I traveled to Latvia to meet for two days with the then-president of the Empty Nose Syndrome Association. Her name was Alla and she was in her early 30s. Eight years ago, after completing two master’s degrees, Alla was pursuing a corporate career and spent her off hours singing and dancing. She was physically fit and had never suffered from a serious illness. During a checkup, a doctor found a small cyst in her sinuses and suggested Alla have it removed in a routine procedure. The surgeon dug through her nose, removing large portions of her sinuses and turbinates while also forgetting to remove the cyst. The effects were dramatic. “It feels like I’m constantly drowning in air.” Alla told me. She was forced to quit her career and give up most of her physical activity. “Every day a struggle, every breath,” she said .

(correct “oral posture”). It just meant holding the lips together, teeth lightly touching, with your tongue on the roof of the mouth. Hold the head up perpendicular to the body and don’t kink your neck.

After decades of experimentation and collecting case studies, of seeing his patients' mouths and faces grow younger the older they got, Belfor decided that the conventional science of bone loss was, in his words, “total bullshit.”

The more we gnaw, the more stem cells release, the more bone density and growth we’ll trigger, the younger we’ll look and the better we’ll breathe.

Until a few hundred years ago, mother would breastfeed infants up to two to four years of age.

“An early soft diet prevents the development of the muscle fibers of the tongue,” he wrote more than a century ago (James Sim Wallace, renowned Scottish doctor and dentist)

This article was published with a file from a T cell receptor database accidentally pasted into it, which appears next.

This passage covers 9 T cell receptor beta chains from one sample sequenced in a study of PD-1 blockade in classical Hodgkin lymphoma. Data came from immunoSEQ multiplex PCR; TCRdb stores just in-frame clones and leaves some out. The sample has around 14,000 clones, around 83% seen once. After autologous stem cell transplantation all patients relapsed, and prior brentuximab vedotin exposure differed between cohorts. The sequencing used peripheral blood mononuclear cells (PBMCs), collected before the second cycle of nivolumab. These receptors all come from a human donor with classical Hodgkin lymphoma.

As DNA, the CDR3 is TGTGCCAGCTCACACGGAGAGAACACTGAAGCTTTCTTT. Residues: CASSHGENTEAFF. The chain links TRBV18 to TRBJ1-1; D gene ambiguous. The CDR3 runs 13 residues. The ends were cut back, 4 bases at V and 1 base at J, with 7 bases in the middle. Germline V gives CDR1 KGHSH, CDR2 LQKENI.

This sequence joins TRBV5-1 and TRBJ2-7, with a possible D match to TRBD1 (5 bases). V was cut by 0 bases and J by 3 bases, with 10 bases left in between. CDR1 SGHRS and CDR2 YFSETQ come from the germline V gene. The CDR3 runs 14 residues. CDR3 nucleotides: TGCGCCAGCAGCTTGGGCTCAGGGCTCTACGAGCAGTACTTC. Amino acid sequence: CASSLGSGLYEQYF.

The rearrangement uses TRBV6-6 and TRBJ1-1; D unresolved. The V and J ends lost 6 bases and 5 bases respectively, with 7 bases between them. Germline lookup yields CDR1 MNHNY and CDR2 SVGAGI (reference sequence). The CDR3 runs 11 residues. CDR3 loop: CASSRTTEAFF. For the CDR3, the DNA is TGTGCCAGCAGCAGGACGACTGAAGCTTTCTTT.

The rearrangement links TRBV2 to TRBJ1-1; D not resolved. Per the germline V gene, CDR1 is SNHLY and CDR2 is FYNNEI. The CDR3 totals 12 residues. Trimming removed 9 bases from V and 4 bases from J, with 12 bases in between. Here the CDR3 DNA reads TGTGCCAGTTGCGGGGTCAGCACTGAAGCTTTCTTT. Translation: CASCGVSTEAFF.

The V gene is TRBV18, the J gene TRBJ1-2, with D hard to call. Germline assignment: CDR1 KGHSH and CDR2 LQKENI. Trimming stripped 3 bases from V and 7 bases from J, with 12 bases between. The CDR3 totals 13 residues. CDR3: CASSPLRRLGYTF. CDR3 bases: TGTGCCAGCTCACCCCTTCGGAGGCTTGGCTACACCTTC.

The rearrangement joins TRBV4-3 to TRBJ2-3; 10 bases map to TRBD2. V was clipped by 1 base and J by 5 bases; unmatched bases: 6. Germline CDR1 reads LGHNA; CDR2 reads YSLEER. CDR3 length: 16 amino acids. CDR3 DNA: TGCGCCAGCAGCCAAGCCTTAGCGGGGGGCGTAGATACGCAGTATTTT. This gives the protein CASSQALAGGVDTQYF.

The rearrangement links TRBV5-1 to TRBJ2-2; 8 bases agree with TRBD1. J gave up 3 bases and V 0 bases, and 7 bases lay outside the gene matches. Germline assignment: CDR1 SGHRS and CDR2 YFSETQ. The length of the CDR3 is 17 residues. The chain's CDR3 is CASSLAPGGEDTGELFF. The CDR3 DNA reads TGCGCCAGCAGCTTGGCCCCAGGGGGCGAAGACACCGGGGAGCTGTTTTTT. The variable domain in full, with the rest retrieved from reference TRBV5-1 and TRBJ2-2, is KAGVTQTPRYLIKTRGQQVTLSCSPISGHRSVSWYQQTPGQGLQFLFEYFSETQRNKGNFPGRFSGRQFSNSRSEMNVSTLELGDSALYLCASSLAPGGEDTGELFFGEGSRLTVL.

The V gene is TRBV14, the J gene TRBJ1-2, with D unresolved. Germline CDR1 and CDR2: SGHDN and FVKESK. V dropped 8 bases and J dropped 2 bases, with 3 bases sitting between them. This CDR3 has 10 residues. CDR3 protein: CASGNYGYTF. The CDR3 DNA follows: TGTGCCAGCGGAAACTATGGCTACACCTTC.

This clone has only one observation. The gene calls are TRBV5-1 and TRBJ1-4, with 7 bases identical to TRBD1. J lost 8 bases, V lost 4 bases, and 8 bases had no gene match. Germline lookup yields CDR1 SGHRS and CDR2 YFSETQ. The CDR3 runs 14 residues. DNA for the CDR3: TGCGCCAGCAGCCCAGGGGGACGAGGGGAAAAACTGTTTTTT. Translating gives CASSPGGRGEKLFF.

“Crooked teeth a are disease of civilization” — Robert Corruccini, anthropologist

More, On Occasion

The lungs are covered with nerves that extend to both sides of the autonomic nervous system, and many of the nerves connecting to the parasympathetic system are located in the lower lobes, which is one reason long and slow breaths are so relaxing.

The deeper and more softly we breathe in, and the longer we exhale, the more slowly the hear beats and the calmer we become

Tummo heated the body and opened up the brain’s pharmacy, flooding the bloodstream with self-produced opioids, dopamine, and serotonin. All that, with just a few hundred quick and heavy breaths.

Hold It

The nagging need to breathe is activated from a cluster of neurons called the central chemoreceptors, located at the base of the brain.

Our bodies determine how fast and often we breathe, not by the amount of oxygen, but by the level of carbon dioxide

As far back as the first century BCE, inhabitants of what is now India described a system of conscious apnea, which they claimed restored health and ensured long life. The Bhagavad Gita, a Hindu spiritual text written around 2,000 years ago, translated the breathing practice of Pranayama to mean “trance induced by stopping all breathing.” A few centuries after that, Chinese scholars wrote several volumes detailing the art of breathholding. One text, A Book on breath by the Mater Great Nothing of Sung-Shan, offered this advice: